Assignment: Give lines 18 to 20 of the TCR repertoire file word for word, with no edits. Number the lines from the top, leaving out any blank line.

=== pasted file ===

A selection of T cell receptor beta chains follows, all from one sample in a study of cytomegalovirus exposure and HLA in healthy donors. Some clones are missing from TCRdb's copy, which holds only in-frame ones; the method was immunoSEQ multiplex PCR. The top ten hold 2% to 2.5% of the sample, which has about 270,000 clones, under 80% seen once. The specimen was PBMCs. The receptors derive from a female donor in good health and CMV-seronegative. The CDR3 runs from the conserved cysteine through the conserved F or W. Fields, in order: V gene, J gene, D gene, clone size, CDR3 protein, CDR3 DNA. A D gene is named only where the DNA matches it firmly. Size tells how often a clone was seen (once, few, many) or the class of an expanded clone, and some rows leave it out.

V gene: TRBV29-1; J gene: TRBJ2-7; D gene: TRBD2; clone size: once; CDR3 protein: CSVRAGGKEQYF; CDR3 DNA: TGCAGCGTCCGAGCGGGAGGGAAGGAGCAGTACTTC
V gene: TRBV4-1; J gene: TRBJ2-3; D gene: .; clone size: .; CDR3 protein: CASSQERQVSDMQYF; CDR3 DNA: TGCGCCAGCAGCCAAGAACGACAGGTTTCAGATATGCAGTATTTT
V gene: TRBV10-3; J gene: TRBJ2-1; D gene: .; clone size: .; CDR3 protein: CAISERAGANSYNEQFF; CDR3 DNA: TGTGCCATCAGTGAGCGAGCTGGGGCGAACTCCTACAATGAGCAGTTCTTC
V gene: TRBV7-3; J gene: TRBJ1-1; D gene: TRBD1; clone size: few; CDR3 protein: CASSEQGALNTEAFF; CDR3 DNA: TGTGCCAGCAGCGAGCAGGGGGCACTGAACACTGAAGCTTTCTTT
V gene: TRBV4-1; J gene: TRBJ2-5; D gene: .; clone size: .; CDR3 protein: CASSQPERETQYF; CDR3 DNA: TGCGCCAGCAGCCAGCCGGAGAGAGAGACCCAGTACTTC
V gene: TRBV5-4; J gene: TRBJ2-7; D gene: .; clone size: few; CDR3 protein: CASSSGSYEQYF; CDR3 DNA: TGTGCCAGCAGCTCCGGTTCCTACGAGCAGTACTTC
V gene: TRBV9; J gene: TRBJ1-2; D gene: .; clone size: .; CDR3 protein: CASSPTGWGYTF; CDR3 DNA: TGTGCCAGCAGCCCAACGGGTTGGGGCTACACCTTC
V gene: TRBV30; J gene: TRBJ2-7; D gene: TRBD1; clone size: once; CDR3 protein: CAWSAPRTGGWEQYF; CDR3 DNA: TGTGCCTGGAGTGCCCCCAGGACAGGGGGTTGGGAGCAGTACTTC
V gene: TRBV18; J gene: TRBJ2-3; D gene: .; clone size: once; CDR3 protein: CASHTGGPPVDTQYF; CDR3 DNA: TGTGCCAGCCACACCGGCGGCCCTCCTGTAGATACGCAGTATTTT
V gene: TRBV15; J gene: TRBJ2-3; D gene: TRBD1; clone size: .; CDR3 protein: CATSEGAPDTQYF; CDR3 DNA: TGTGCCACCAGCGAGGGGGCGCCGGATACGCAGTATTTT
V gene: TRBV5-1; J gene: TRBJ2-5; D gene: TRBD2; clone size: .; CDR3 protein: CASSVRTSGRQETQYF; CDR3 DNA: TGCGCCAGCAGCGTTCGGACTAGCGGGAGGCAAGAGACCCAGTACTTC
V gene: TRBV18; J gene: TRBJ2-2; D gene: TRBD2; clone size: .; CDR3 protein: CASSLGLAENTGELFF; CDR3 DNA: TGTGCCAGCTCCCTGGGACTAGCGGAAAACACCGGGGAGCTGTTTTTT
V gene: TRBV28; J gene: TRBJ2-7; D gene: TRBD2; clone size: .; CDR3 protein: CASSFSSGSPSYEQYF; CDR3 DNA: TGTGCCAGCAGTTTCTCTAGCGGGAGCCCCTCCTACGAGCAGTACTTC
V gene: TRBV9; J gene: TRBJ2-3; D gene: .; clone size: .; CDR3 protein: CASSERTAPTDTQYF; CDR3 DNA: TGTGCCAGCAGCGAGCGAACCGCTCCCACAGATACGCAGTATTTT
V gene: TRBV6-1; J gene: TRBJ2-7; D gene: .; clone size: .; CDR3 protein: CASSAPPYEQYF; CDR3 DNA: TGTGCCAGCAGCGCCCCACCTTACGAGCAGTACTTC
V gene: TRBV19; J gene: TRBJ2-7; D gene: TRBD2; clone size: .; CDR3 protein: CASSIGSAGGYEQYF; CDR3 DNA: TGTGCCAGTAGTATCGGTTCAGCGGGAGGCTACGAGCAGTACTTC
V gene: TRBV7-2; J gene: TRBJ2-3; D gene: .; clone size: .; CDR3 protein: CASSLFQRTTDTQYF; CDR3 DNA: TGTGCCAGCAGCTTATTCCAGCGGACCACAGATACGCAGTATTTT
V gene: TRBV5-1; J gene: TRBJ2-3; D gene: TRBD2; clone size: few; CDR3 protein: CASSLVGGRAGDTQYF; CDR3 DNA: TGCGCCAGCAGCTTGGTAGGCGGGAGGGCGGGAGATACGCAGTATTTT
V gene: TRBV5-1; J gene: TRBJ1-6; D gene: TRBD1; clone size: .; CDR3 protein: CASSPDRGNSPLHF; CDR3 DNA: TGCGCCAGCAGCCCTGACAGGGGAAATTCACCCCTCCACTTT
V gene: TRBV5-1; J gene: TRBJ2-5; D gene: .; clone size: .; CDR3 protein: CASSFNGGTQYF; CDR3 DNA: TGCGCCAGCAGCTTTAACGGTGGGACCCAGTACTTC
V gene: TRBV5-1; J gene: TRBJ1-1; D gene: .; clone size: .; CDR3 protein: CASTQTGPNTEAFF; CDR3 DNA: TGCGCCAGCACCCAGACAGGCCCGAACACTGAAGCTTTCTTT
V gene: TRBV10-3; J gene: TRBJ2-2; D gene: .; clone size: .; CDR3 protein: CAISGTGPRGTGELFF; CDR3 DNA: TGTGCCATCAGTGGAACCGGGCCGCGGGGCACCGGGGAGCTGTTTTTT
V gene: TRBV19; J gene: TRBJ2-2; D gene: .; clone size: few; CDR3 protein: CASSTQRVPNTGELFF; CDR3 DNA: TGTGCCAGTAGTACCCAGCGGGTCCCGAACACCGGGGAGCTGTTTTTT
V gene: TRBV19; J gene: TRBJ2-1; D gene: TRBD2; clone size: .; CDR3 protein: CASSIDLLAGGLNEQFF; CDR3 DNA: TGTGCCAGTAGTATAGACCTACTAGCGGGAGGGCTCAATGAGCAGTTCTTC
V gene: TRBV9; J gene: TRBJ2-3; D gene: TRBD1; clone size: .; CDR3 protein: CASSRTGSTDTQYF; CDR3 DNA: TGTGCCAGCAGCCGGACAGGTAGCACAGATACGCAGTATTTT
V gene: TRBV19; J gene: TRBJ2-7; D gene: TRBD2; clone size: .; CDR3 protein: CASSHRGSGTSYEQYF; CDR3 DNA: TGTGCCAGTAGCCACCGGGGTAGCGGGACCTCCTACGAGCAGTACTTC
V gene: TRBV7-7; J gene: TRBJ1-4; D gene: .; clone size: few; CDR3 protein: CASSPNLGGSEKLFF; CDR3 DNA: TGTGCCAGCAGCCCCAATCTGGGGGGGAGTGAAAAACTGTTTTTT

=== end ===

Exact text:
V gene: TRBV7-2; J gene: TRBJ2-3; D gene: .; clone size: .; CDR3 protein: CASSLFQRTTDTQYF; CDR3 DNA: TGTGCCAGCAGCTTATTCCAGCGGACCACAGATACGCAGTATTTT
V gene: TRBV5-1; J gene: TRBJ2-3; D gene: TRBD2; clone size: few; CDR3 protein: CASSLVGGRAGDTQYF; CDR3 DNA: TGCGCCAGCAGCTTGGTAGGCGGGAGGGCGGGAGATACGCAGTATTTT
V gene: TRBV5-1; J gene: TRBJ1-6; D gene: TRBD1; clone size: .; CDR3 protein: CASSPDRGNSPLHF; CDR3 DNA: TGCGCCAGCAGCCCTGACAGGGGAAATTCACCCCTCCACTTT